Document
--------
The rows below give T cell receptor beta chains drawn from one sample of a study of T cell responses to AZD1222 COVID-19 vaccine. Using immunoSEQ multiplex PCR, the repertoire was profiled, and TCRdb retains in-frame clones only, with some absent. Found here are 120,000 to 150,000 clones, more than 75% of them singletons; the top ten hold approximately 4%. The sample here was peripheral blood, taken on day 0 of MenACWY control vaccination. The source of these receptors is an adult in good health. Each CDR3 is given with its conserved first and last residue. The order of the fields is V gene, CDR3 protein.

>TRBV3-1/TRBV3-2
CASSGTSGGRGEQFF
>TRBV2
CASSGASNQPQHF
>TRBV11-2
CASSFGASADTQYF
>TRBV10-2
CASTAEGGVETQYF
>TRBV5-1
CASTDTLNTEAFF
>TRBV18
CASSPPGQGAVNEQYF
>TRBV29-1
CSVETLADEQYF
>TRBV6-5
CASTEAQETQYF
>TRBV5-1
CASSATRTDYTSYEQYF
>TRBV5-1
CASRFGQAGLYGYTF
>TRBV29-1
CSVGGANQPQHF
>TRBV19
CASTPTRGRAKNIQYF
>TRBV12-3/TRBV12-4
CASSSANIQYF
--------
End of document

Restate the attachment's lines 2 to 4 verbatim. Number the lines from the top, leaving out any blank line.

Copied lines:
>TRBV3-1/TRBV3-2
CASSGTSGGRGEQFF
>TRBV2